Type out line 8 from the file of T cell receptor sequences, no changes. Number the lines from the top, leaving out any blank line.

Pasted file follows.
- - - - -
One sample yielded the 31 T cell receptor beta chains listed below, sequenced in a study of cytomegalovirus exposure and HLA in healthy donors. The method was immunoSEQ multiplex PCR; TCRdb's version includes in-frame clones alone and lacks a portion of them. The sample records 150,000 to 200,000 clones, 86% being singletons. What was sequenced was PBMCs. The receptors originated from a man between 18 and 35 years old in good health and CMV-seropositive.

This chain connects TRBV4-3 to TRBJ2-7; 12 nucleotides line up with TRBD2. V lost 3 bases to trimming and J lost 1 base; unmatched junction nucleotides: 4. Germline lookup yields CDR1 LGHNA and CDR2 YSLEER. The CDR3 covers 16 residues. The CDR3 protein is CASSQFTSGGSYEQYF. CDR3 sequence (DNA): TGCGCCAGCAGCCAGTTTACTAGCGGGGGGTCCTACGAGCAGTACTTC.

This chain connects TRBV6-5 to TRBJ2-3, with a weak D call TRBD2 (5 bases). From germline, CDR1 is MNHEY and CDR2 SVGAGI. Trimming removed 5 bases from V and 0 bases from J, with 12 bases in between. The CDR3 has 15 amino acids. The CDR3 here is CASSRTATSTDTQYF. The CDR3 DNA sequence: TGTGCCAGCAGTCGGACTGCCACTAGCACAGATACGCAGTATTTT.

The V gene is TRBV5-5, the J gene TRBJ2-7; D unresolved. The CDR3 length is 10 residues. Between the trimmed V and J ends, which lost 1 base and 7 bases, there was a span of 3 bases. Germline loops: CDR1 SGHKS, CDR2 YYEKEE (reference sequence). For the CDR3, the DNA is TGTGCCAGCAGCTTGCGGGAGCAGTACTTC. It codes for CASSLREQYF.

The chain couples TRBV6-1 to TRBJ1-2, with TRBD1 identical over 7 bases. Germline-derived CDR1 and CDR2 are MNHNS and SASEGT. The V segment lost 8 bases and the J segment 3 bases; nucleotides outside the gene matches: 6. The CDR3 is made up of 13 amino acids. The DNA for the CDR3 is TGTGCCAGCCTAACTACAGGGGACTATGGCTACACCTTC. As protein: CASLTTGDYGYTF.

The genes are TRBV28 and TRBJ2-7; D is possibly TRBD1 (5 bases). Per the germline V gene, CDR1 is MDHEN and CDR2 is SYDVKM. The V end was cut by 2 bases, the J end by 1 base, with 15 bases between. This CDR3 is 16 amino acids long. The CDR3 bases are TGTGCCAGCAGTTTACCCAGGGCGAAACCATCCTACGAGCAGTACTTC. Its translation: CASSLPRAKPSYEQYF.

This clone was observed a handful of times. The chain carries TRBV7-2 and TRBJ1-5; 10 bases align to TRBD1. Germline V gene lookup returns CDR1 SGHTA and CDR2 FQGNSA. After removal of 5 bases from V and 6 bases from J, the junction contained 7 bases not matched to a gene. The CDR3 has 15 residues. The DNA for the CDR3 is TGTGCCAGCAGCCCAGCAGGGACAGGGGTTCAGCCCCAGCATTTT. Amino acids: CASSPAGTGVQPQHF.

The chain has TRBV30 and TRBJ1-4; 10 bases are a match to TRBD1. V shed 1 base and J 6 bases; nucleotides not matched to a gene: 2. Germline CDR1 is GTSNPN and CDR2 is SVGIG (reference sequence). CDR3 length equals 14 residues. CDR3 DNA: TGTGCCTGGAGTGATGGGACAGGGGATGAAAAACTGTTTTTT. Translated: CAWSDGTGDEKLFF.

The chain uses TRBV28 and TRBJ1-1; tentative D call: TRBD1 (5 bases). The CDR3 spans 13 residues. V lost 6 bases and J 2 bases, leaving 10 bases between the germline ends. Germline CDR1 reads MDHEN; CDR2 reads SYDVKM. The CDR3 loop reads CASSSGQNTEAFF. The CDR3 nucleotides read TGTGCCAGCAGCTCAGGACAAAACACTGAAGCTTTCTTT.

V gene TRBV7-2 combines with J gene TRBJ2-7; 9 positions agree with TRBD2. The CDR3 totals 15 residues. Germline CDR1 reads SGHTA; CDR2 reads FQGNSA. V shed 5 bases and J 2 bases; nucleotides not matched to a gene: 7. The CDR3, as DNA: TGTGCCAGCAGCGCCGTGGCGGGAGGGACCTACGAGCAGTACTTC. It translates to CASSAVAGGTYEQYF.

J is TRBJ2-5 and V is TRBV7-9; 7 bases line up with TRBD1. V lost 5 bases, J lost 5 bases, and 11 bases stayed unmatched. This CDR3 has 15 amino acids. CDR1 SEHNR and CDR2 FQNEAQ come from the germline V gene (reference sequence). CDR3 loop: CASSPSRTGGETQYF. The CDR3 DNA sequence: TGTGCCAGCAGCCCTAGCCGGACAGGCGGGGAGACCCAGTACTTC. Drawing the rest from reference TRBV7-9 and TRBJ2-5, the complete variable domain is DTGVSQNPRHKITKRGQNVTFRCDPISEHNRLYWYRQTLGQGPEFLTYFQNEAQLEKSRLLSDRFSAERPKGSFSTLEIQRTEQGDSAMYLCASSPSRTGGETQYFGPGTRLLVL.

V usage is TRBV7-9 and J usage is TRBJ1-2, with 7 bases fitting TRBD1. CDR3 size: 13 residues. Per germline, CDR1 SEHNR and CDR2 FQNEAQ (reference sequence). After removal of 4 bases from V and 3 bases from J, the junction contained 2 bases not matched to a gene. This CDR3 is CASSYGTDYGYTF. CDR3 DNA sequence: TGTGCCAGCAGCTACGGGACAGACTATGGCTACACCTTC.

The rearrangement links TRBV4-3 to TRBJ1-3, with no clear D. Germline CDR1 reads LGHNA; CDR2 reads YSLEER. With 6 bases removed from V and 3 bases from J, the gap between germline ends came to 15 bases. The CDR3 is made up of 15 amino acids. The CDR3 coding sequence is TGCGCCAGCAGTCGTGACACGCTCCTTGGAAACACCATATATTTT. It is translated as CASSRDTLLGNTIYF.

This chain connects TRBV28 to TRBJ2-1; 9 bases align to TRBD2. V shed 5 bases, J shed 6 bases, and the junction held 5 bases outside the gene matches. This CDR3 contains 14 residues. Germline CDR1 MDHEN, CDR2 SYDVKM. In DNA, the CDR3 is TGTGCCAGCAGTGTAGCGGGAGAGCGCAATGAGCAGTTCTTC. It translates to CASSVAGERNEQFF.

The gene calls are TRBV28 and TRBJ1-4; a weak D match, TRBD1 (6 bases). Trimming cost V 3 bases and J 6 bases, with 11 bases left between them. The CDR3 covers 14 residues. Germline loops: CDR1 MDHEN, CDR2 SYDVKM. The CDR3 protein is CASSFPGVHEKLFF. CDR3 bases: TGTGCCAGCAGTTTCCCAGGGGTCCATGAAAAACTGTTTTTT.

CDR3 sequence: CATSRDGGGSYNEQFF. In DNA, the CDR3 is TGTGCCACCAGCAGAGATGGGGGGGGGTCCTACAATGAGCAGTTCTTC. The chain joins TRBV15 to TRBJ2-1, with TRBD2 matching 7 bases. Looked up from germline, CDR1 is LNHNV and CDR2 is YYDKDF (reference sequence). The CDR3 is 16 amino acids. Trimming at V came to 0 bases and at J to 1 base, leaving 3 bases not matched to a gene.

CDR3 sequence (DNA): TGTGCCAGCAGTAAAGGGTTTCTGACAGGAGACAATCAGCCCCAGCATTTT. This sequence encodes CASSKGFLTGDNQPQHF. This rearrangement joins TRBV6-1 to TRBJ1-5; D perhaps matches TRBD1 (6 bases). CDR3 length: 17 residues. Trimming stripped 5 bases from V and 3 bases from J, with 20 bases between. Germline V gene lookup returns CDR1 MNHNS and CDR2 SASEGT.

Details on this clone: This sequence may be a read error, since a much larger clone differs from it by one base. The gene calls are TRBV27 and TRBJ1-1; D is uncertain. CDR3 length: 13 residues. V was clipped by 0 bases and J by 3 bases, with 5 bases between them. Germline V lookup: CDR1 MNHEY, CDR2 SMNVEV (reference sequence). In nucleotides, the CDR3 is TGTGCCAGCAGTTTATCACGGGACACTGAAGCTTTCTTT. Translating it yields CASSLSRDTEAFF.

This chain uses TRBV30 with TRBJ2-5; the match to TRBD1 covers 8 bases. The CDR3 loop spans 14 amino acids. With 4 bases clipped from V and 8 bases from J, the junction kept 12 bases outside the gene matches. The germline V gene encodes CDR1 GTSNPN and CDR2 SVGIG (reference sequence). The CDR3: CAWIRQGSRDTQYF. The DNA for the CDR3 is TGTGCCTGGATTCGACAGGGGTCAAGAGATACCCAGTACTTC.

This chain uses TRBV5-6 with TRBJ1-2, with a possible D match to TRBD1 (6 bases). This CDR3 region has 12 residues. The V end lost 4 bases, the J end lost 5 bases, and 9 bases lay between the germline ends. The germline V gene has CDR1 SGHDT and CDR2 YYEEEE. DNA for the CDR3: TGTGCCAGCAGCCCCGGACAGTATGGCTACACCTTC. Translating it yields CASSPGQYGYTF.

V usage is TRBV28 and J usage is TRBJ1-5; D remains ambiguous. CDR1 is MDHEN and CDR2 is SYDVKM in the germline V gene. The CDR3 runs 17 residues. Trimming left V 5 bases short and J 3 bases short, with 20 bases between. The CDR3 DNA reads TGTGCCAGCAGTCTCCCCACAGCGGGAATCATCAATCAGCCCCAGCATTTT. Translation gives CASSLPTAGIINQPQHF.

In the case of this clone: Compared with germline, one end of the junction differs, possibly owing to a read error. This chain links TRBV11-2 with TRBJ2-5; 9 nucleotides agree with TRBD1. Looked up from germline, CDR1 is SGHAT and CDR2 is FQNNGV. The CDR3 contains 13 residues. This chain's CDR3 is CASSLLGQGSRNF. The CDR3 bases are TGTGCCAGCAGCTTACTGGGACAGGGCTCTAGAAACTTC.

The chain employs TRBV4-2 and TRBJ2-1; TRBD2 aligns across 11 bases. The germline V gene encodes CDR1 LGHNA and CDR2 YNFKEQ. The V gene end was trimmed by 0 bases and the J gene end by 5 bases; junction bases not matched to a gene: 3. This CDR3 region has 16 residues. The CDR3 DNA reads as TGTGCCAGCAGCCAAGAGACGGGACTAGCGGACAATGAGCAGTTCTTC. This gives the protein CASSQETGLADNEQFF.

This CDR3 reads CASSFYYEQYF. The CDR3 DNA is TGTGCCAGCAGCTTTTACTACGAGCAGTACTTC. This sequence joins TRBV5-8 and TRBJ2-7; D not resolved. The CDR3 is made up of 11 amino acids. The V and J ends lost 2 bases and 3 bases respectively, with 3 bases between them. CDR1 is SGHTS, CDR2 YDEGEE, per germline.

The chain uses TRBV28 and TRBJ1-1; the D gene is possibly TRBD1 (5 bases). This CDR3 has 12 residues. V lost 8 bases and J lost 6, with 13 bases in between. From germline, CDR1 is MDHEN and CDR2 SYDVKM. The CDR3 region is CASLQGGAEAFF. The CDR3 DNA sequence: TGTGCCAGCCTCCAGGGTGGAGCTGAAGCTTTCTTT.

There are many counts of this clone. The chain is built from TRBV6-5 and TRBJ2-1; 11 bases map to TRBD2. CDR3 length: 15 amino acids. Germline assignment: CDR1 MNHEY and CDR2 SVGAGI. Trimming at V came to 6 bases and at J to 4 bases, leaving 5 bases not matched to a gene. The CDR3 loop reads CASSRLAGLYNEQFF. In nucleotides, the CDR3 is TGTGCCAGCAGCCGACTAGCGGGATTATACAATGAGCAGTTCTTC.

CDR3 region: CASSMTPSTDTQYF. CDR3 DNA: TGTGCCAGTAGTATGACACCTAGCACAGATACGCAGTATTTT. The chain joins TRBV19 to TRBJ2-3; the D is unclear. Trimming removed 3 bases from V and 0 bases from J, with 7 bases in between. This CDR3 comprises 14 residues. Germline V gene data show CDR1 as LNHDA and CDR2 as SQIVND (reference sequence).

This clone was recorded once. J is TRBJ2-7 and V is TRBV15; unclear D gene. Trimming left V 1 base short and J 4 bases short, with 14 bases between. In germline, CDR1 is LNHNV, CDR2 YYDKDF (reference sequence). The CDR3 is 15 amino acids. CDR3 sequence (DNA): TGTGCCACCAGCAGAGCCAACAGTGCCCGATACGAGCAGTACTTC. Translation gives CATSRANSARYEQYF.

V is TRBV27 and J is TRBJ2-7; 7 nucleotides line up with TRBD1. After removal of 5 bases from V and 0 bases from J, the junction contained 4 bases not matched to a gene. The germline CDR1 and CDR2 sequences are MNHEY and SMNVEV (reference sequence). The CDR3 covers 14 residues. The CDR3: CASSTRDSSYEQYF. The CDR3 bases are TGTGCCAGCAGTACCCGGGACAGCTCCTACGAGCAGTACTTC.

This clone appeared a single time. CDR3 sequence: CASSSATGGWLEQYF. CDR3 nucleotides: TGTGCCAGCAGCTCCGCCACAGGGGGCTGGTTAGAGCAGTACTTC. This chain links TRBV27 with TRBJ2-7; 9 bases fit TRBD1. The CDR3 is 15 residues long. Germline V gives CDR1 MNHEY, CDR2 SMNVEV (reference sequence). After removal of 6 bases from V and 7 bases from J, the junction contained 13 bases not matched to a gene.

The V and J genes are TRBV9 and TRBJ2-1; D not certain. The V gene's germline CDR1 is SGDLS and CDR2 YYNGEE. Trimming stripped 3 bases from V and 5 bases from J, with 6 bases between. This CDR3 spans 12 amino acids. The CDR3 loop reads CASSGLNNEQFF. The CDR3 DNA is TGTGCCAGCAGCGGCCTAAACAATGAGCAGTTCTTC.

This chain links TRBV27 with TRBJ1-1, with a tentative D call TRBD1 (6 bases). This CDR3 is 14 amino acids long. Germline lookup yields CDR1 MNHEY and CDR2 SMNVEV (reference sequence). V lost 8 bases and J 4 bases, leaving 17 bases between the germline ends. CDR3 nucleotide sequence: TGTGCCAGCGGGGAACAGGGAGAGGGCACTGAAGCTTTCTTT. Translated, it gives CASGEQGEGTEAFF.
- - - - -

The chain has TRBV30 and TRBJ1-4; 10 bases are a match to TRBD1. V shed 1 base and J 6 bases; nucleotides not matched to a gene: 2. Germline CDR1 is GTSNPN and CDR2 is SVGIG (reference sequence). CDR3 length equals 14 residues. CDR3 DNA: TGTGCCTGGAGTGATGGGACAGGGGATGAAAAACTGTTTTTT. Translated: CAWSDGTGDEKLFF.